IT directors believe that cloud adoption in their organisation is driven principally by their IT function as part of a technology strategy, rather than the need for change driven by business decision makers. This is according to the latest research from the Cloud Industry Forum (CIF).
Overall cloud adoption in the UK now stands at 88%, with 67% of users expecting to increase their adoption of cloud services over the coming year. However, CIF conducted a detailed analysis comparing perceptions of cloud adoption and Digital Transformation projects between IT decision makers (ITDM) and their counterparts within business (BDM).
While 73% of ITDMs believe that cloud is being driven by their department as a technology strategy, only 48% of business leaders believe this to be the case. In contrast, almost half (49%) of BDMs say that it is driven by the business considering Digital Transformation, compared to only 26% of ITDMs.
Alex Hilton CEO, CIF, stated: "We were keen to analyse the views of both the IT and business decision makers within the enterprise to see if there are competing perceptions on who owns and drives Digital Transformation projects. The results did not disappoint. There appears to be a glaring disconnect between the IT department and others in the 'C' suite. One key statistic stands out: IT decision makers are more likely to think the head of IT/CIO is driving the migration to the cloud and implementing Digital Transformation projects by 47% to 26% of BDMs. Whereas the BDMs themselves are more likely to say it is driven by the CEO – 37% against 27% of ITDMs."
Conducted in February 2017, the research, polled 250 IT and business decision-makers in large enterprises, small to medium-sized businesses (SMBs) and public sector organisations. Other key findings include:
- BDMs thought achieving the business objective of improving service levels of IT was more difficult than surveyed ITDMs did. Overall 60% of BDM respondents said that it was an achieved objective, but 39% reported it was difficult, compared to 54% of ITDM respondents who said it was an objective, and 22% who said it was difficult to achieve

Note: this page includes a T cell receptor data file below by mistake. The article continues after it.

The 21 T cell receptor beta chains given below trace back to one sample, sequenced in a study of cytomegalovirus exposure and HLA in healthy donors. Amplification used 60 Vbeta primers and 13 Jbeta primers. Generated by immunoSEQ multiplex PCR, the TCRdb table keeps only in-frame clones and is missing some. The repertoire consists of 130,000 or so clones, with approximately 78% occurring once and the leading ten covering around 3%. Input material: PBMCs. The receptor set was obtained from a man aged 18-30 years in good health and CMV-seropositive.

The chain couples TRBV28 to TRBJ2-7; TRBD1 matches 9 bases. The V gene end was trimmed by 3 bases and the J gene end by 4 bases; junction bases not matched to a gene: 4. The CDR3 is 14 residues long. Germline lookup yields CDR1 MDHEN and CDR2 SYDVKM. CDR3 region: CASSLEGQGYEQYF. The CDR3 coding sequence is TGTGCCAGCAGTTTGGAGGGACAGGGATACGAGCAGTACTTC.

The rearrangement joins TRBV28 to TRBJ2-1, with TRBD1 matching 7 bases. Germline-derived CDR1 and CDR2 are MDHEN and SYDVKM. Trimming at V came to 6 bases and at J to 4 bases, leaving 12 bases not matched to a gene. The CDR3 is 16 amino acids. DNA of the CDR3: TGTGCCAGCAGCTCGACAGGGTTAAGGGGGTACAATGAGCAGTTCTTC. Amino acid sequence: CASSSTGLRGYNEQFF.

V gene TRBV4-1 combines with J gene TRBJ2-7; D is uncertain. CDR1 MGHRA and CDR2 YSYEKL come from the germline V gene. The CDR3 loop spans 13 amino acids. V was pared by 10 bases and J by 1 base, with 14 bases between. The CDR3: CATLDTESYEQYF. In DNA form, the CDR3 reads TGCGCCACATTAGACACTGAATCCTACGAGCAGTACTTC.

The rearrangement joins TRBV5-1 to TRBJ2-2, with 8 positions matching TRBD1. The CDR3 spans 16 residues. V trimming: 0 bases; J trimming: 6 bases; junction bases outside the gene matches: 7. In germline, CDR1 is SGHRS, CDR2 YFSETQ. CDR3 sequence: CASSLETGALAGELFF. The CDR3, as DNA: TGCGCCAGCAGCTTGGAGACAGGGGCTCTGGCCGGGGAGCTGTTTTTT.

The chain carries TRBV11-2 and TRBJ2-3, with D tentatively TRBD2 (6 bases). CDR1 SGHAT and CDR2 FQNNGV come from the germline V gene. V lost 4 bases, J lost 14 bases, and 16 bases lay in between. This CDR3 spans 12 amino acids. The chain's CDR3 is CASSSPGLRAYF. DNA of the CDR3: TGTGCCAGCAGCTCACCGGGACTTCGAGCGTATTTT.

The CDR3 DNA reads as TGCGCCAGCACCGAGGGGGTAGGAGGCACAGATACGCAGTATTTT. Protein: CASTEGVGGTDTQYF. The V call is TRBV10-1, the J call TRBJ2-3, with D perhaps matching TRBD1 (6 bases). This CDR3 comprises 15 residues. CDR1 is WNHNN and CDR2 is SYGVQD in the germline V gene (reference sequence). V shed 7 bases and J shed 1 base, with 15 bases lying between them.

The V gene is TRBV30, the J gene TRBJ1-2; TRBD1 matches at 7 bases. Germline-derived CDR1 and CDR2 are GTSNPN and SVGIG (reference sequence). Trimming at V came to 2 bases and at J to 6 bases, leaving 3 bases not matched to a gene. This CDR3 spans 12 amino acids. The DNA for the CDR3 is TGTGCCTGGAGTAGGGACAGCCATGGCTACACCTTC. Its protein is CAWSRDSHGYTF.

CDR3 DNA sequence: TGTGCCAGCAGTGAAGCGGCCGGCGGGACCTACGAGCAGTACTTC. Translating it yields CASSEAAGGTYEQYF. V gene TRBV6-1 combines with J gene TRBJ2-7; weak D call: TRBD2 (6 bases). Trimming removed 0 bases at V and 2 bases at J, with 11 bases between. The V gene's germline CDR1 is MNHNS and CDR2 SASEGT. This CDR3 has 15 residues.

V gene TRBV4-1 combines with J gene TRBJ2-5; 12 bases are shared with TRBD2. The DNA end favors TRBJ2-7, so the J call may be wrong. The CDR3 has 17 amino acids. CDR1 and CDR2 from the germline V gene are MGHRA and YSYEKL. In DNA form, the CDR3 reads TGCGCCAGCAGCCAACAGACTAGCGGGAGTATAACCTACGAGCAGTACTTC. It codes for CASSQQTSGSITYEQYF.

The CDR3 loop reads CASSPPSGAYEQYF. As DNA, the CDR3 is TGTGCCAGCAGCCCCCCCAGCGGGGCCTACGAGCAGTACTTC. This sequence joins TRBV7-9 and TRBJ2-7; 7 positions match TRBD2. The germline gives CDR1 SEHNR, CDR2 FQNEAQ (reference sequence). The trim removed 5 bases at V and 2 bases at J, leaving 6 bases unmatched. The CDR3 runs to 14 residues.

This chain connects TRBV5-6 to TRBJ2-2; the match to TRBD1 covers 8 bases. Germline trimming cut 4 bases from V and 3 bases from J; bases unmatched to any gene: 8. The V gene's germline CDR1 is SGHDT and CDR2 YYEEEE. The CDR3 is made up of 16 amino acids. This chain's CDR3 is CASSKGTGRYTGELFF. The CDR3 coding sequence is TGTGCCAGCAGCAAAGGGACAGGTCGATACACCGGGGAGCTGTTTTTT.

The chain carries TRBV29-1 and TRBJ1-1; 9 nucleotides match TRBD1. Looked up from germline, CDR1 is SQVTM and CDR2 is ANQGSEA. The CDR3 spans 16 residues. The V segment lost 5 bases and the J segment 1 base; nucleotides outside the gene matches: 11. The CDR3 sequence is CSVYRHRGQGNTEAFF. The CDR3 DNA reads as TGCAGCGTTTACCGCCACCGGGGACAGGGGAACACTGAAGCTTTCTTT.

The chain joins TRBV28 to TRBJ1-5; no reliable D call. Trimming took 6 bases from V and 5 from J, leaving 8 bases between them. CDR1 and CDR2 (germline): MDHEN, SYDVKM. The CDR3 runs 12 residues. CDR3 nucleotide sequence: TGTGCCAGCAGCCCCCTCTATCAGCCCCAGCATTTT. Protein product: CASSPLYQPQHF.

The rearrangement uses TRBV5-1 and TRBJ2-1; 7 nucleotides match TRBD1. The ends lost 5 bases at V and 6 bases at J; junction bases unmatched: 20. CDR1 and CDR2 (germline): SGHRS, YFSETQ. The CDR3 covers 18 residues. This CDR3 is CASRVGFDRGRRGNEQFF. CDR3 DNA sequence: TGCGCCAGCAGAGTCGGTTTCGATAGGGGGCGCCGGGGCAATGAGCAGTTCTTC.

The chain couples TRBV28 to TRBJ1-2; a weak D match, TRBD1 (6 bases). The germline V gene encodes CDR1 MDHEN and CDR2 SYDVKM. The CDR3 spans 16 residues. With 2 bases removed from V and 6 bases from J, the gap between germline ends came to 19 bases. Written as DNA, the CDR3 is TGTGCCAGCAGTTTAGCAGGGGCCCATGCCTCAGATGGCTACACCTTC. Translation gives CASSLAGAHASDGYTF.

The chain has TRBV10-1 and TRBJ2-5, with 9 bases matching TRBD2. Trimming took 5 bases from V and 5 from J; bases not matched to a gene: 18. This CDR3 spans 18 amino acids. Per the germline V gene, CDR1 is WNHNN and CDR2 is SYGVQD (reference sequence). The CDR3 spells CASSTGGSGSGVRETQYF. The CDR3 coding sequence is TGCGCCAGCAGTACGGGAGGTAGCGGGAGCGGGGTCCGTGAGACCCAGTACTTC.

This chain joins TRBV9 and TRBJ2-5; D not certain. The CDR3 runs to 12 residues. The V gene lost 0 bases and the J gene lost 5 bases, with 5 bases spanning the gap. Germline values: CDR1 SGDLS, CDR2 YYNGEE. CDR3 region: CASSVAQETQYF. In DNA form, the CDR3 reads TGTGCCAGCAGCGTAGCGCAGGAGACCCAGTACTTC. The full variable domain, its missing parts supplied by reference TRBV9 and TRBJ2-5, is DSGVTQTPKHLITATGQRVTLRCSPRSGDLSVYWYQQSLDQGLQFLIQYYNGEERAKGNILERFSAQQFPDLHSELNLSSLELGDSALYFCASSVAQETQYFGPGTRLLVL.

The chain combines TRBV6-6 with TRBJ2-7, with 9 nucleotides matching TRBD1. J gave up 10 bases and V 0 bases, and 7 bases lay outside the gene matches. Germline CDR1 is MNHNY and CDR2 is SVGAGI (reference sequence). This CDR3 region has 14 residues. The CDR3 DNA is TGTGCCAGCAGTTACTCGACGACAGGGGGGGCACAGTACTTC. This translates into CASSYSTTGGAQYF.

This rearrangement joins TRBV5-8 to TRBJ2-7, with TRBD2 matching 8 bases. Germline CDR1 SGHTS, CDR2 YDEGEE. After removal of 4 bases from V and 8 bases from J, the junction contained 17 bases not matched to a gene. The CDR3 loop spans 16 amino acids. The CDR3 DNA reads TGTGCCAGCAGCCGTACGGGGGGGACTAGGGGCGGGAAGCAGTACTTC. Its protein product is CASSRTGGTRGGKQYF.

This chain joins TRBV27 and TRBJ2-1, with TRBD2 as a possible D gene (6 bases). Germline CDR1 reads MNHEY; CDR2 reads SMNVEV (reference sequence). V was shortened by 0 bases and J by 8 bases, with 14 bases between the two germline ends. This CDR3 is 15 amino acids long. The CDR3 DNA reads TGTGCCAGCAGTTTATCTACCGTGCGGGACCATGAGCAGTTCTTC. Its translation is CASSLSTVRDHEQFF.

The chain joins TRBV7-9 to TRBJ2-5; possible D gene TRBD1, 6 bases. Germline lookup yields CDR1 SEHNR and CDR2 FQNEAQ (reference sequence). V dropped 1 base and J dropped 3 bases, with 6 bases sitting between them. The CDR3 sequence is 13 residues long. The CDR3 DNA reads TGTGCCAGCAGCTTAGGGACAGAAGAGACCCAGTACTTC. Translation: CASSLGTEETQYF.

- ITDMs are more likely than surveyed BDMs to report that replacing legacy IT technologies either has/or are driving investment initiatives in cloud within their organisation (42% of ITDM respondents compared to 29% of BDM respondents)
- ITDM respondents are most likely to report faster access to technology as a tangible benefit to using cloud (44% of ITDM respondents compared to 39% of BDM respondents). Whereas surveyed BDMs are most likely to report cost savings over on-premise solutions (46% of BDM respondents compared to 36% of ITDM respondents)
- The majority (53%) of surveyed BDMs say that utilising cloud services has given their organisation a competitive advantage, whereas only 44% of surveyed ITDMs think this is the case
- BDMs predict bigger cost savings from use of cloud services than surveyed ITDMs, particularly in five years' time (BDM respondents estimate an average cost saving of 35.18% compared to the ITDM respondent average estimate of 25.98% in five years' time)
- ITDMs are much more likely than surveyed BDMs to think that cloud adoption in their organisation is driven principally by the IT function as a technological strategy (73% of ITDM respondents compared to 48% of BDM respondents). While almost half (49%) of surveyed BDMs say that it is driven by the business considering digital transformation (compared to only a quarter (26%) of surveyed ITDMs)
- ITDM respondents are less likely than BDM respondents to think that their organisation's digital strategy is completely clear (18% of surveyed ITDMs think this, compared to 33% of surveyed BDMs)
Alex Hilton added: "An organisation can purchase, deploy and manage IT and cloud successfully without detailed understanding of its future direction but without business strategy in the right format and at the right level of detail, there is a risk that the organisation may shape and steer its technology in such a way as to prevent future alignment.
"Aligning IT with business strategy is nothing new. Organisations, which have struggled to use IT to achieve business objectives, are often due to differences in departmental goals and culture, or a mutual ignorance of each other's methods resulting in ineffectual products and systems, which fail to provide an effective return on investment. These findings are critical therefore to our understanding of the institutional and organisational challenges confronted by many in both the IT department and the wider business. Perceptions and expectations are widely different and those enterprises looking to deliver Digital Transformation projects effectively need address this disconnect head on," concluded Alex.